Radha Jagannathan is a Professor of Statistics in the Urban Planning & Policy Development Program at the Bloustein School of Planning and Public Policy. Professor Jagannathan received a Ph.D. in Public Affairs from the Woodrow Wilson School of Public and International Affairs, Princeton University, in 1999. She has been a Visiting Research Collaborator at the Office of Population Research from 2000-2011 and a Visiting Fellow at the Bendheim-Thoman Center for Research on Child Wellbeing at Princeton University during 2005 and 2010.
Dr. Jagannathan received Fulbright Scholarships to Germany (2010) and Hungary (2014) to conduct seminars on policy analysis and use of econometrics at the University of Konstanz, Germany and the Central European University, Hungary. She is the recipient of the 2010 Frank R. Breul Memorial Prize from the University of Chicago for her research published in the Social Service Review. She also received a DAAD Fellowship to the University of Konstanz in 2007, and the Jerome G. Rose Distinguished Teaching Excellence Award at Rutgers in 2007.
Dr. Jagannathan’s main research interests are in the areas of youth and public welfare. Her recent research has examined the impact of welfare reform on women’s fertility behavior and their mental health, children’s living arrangements, poverty, and incidence of child abuse and neglect. Her research has appeared in the Journal of Labor Economics, Journal of Economic Perspectives, Research in Labor Economics, Journal of Marriage and the Family, Journal of Policy Analysis and Management, American Journal of Public Health, American Journal of Evaluation, Social Service Review, Child Abuse and Neglect, and Social Science & Medicine. Jagannathan recently completed a book for Oxford University Press that attempts to provide a decision making framework that makes the provision of child welfare services in the U.S. more effective.
Dr. Jagannathan’s current evaluation research involves assessment of youth employment programs in several U.S. cities sponsored by Johnson & Johnson.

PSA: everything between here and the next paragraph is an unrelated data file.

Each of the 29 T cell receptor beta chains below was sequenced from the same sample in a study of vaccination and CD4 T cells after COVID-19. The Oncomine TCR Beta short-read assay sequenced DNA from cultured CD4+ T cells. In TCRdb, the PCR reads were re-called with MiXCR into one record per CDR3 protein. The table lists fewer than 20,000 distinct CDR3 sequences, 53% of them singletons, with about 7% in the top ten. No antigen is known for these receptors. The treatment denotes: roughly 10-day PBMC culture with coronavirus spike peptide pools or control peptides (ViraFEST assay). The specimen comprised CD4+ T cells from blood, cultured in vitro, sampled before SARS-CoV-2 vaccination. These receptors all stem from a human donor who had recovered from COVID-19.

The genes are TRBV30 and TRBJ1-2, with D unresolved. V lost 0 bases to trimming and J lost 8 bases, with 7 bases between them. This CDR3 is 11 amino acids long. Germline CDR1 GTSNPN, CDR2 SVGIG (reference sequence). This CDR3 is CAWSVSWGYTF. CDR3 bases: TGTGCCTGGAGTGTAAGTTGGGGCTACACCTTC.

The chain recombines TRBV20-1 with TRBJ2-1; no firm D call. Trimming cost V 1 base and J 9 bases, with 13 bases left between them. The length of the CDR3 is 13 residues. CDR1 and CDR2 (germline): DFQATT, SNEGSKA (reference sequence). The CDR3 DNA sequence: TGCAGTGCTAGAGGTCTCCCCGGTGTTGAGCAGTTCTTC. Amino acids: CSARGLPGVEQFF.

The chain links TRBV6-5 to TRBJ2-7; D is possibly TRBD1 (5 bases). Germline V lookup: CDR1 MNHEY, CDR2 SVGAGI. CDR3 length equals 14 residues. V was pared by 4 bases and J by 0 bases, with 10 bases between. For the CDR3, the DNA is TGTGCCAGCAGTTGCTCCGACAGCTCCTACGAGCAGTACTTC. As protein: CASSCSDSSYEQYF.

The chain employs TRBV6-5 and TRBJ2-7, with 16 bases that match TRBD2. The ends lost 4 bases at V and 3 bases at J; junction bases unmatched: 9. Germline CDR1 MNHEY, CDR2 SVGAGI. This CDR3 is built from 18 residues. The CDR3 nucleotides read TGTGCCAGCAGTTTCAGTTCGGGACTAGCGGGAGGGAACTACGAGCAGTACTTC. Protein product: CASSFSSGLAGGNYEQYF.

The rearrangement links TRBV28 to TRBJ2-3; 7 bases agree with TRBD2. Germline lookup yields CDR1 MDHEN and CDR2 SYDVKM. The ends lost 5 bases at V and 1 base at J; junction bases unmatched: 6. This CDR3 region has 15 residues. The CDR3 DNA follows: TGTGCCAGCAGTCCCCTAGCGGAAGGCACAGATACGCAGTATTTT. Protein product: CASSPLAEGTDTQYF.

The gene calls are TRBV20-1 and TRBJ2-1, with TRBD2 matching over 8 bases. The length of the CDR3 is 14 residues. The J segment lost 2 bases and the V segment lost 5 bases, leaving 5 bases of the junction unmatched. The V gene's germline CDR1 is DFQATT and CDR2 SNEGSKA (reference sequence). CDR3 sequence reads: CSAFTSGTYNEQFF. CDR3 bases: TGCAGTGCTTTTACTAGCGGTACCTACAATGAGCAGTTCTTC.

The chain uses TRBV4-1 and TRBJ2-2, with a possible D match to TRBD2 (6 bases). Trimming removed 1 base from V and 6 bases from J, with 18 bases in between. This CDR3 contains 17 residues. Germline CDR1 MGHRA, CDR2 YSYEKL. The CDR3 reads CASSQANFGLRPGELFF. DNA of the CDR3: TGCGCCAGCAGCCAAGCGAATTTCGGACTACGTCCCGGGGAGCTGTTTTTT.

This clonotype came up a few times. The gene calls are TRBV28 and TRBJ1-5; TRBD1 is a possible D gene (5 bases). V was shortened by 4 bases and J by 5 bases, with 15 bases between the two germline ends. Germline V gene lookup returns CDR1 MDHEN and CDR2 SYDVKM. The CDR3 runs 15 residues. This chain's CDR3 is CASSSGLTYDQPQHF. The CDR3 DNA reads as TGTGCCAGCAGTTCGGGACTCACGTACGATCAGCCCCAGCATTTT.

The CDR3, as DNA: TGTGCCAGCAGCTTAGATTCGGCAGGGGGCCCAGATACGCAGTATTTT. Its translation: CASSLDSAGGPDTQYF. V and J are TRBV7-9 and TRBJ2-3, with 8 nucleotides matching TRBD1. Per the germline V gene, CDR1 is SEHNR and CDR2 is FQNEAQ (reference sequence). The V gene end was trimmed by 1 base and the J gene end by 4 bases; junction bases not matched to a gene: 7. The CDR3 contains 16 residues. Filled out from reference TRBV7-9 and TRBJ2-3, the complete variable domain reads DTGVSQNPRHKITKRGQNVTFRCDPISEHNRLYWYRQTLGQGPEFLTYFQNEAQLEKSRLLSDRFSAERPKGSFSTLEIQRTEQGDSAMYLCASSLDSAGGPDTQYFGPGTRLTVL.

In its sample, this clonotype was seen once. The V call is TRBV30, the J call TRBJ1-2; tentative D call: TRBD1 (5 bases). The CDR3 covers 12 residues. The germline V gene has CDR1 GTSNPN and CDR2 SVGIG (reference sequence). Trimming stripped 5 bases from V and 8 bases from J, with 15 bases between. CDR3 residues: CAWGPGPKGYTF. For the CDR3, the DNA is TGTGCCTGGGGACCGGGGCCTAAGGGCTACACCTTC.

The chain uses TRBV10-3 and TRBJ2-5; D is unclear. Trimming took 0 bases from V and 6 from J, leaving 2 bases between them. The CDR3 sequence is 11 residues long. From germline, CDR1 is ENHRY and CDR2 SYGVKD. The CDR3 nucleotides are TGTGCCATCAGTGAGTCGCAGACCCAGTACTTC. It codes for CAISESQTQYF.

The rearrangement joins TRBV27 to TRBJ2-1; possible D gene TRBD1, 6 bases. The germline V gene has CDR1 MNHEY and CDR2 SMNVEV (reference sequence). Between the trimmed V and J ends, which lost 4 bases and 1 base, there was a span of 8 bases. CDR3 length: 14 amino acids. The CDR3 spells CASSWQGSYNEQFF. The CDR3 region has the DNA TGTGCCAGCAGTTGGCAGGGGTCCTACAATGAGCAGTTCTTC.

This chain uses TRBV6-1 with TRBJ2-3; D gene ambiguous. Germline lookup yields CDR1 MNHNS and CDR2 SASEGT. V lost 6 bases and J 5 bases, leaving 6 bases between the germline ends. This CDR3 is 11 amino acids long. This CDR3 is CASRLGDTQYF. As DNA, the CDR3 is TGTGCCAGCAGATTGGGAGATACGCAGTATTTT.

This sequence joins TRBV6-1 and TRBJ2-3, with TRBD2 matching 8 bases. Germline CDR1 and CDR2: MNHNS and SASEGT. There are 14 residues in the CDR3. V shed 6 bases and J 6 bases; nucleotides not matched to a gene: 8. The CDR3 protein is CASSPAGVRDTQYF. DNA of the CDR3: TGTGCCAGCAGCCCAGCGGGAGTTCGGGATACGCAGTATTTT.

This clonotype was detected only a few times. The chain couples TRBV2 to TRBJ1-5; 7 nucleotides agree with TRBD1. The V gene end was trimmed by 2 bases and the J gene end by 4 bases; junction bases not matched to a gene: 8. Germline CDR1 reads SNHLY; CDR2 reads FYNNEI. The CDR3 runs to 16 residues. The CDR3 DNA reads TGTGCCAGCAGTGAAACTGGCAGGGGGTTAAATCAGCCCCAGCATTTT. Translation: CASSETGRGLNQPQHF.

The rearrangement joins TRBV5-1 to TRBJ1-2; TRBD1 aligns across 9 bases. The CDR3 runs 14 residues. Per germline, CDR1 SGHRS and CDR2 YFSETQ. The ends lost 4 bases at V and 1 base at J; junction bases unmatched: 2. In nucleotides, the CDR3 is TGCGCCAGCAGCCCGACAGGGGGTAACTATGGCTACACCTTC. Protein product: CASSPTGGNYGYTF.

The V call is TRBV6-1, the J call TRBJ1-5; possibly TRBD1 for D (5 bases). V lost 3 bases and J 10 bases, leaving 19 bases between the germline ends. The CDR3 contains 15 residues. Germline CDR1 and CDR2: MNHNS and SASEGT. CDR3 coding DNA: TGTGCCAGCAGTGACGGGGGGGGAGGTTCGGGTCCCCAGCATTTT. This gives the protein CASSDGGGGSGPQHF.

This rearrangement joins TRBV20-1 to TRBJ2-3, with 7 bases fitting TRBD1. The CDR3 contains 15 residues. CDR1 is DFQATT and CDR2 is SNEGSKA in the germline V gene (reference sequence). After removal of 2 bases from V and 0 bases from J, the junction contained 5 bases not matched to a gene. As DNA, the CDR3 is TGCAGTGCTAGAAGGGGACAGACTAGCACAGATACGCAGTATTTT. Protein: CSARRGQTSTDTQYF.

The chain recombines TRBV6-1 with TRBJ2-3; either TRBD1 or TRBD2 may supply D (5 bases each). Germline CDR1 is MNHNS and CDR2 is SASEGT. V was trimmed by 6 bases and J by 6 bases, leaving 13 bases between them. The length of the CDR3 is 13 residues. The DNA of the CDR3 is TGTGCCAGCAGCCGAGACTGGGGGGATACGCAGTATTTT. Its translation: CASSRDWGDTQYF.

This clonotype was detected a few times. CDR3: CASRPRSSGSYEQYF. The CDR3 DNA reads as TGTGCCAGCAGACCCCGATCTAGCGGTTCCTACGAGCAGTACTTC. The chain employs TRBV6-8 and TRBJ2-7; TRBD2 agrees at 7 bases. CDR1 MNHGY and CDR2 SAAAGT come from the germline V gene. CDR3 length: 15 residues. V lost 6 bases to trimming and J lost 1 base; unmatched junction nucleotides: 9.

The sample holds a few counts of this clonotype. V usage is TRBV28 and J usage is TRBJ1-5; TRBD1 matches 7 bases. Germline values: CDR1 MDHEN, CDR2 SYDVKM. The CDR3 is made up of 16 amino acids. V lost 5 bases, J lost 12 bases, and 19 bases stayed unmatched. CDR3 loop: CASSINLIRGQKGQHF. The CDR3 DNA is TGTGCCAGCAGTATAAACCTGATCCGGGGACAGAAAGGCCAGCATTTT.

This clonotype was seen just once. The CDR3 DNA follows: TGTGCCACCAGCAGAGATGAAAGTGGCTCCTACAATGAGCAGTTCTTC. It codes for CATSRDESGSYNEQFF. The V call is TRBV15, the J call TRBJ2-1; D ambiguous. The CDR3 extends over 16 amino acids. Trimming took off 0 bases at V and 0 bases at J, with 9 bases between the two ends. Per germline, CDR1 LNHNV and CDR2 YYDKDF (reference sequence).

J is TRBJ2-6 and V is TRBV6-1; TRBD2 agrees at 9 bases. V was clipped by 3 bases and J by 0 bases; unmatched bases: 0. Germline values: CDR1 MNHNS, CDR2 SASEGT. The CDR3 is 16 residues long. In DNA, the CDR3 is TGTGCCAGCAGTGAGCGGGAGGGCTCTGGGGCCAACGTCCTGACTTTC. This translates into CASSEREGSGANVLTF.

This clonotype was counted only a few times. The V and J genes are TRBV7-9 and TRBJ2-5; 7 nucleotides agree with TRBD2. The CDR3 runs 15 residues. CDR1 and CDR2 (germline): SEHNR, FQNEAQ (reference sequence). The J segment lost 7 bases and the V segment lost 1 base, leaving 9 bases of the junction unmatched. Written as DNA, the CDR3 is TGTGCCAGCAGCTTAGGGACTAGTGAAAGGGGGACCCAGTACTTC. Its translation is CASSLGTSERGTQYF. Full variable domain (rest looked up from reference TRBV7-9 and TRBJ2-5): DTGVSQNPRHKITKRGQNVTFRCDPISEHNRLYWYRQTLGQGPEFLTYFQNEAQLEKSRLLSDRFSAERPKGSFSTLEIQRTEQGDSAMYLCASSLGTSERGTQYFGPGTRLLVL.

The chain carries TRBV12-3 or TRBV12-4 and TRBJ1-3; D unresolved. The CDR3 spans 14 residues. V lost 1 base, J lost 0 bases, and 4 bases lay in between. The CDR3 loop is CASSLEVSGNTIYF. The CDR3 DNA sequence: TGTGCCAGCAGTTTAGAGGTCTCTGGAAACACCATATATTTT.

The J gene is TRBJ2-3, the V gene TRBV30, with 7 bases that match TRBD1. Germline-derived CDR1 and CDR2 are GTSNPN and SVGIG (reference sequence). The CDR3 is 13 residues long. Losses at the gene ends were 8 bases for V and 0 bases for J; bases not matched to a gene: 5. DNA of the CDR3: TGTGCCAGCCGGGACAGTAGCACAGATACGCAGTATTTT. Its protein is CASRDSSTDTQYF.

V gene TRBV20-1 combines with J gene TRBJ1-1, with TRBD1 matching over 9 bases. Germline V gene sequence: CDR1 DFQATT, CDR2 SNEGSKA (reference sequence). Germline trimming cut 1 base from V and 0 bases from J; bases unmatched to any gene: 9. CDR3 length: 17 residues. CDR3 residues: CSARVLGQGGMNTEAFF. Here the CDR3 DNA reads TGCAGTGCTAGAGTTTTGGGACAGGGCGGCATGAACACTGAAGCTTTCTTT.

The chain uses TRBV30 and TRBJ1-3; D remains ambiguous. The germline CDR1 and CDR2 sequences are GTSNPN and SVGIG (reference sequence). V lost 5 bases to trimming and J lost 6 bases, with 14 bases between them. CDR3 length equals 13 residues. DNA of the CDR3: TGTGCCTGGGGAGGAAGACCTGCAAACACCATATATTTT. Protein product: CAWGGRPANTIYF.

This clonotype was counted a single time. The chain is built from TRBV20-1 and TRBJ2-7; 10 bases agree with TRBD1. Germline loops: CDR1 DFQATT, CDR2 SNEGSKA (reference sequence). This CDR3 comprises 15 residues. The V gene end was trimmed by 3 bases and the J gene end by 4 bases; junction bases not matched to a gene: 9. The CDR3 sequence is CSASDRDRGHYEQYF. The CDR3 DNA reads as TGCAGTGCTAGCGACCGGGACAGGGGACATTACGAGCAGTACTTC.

Collaborating with faculty from the School of Environment & Biological Sciences at Rutgers and funded by Johnson & Johnson, Jagannathan has also developed and implemented a nature/science exploration program called Nurture thru Nature (NtN) for New Brunswick elementary school students (ntn.rutgers.edu). The program is designed as a classical experiment and has shown promise in increasing the science, math, and language arts grades of NtN participants relative to non-participating peers.
Jagannathan is also one of the principal architects of an EU-funded, 10-country youth unemployment study entitled Cultural Pathways to Economic Self-sufficiency and Entrepreneurship (CUPESSE) conducted in Austria, the Czech Republic, Denmark, England, Germany, Hungary, Italy, Spain, Switzerland, and Turkey.
Her teaching interests include courses in statistics, econometrics and research methods and other substantive courses in the area of demography, community and international development, and poverty.
- School-to-work transition
- Social capital and community development
- Culture and human capital development
- International comparative studies on youth
- Poverty, public welfare, and child welfare
- Evaluation of social programs
- Methods of Planning Analysis I
- Program Evaluation
- Discrete Choice Methods